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Lions, Patricia issue statements in wake of report regarding 1996 indictment

Lions head coach Matt Patricia was indicted in a 1996 sexual assault case and that raises the question: why didn't this come out before?

On Wednesday night, a story emerged regarding an indictment of Lions coach Matt Patricia for sexual assault in 1996. The Lions and Patricia have issued statements regarding the situation.

The Lions issued a joint statement from owner Martha Firestone Ford, G.M. Bob Quinn, and team president Rod Wood.

“Responding to a published report this evening from the Detroit News, the Detroit Lions are aware that a criminal charge involving sexual assault was brought against Matt Patricia in 1996,” the statement explains. “Matt was 21 at the time and on spring break in Texas. The charge was dismissed by the prosecutor at the request of the complaining individual prior to trial. As a result, Coach Patricia never had the opportunity to present his case or clear his name publicly in a court of law. He has denied that there was any factual basis for the charge. There was no settlement agreement with the complaining individual, no money exchanged hands and there was no confidentiality agreement. In discussions today with Lions management, the reporter involved acknowledged that the allegations have not been substantiated.

“As an organization, the Detroit Lions take allegations regarding sexual assault or harassment seriously. Coach Patricia was the subject of a standard pre-employment background check which did not disclose this issue. We have spoken to Coach Patricia about this at length as well as the attorney who represented him at the time. Based upon everything we have learned, we believe and have accepted Coach Patricia’s explanation and we will continue to support him. We will continue to work with our players and the NFL to further awareness of and protections for those individuals who are the victims of sexual assault or violence.”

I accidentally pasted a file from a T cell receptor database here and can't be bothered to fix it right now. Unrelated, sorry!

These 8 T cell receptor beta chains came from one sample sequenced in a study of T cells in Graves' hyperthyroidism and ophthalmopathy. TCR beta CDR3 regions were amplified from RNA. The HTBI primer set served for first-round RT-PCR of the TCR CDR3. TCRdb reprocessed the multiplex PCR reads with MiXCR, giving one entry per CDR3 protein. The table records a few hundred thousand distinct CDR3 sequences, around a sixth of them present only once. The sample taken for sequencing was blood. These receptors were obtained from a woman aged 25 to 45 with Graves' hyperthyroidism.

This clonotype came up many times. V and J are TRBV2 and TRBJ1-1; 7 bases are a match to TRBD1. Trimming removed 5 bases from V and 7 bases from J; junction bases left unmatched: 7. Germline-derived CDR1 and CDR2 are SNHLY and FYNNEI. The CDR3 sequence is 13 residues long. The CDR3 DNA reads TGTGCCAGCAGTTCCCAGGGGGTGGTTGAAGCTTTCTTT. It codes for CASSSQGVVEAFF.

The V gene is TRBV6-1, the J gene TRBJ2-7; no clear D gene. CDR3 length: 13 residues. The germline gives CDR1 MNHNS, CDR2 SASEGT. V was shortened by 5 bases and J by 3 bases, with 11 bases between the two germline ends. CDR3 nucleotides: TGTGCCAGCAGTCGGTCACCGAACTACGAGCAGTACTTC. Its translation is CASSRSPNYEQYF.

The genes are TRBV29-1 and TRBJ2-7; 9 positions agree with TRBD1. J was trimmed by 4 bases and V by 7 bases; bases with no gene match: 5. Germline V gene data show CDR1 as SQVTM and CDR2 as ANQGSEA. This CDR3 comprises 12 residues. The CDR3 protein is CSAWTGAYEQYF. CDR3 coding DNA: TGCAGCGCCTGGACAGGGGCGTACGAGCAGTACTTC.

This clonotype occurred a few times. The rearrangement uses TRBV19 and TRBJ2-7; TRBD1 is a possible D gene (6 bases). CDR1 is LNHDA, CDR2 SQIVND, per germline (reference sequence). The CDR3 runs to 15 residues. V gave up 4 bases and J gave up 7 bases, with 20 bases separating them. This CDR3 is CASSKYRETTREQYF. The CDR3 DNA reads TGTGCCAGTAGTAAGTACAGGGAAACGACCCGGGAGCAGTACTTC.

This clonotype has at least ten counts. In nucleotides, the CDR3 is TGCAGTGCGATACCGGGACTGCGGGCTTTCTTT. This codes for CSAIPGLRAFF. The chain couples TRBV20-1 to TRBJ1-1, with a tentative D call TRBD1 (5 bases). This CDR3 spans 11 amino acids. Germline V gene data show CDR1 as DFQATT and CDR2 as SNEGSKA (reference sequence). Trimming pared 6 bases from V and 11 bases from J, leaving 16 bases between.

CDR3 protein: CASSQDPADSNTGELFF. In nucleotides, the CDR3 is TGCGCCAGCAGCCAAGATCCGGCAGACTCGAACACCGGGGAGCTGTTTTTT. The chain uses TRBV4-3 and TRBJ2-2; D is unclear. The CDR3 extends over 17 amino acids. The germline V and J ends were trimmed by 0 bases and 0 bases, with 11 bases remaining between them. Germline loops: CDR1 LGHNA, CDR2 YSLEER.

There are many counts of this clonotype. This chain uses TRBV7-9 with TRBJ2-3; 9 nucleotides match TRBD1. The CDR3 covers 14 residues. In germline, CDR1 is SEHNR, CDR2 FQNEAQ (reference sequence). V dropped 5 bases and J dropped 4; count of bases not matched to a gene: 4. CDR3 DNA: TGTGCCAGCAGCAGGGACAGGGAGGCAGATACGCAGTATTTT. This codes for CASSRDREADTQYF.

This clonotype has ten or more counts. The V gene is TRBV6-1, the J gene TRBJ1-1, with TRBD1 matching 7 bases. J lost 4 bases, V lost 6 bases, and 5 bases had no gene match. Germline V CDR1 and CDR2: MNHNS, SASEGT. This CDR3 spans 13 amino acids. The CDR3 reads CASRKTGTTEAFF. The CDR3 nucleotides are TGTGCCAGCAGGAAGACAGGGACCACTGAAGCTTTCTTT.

In his own statement, Patricia strongly asserts his innocence.

“As someone who was falsely accused of this very serious charge over 22 years ago, and never given the opportunity to defend myself and clear my name, I find it incredibly unfair, disappointing, and frustrating that this story would resurface now with the only purpose being to damage my character and reputation,” Patricia said. “I firmly maintain my innocence, as I have always done.

“I would never condone any of the behavior that was alleged and will always respect and protect the rights of anyone who has been harassed or is the victim of violence. My priorities remain the same -- to move forward and strive to be the best coach, teacher, and man that I can possibly be.”

Given that he was never tried, Patricia never lost the legal presumption of innocence. Given the current climate, both within the NFL and society at large, the fact that the allegation triggered an indictment require the Lions and Patricia to address the situation in a clear, firm, and confident way.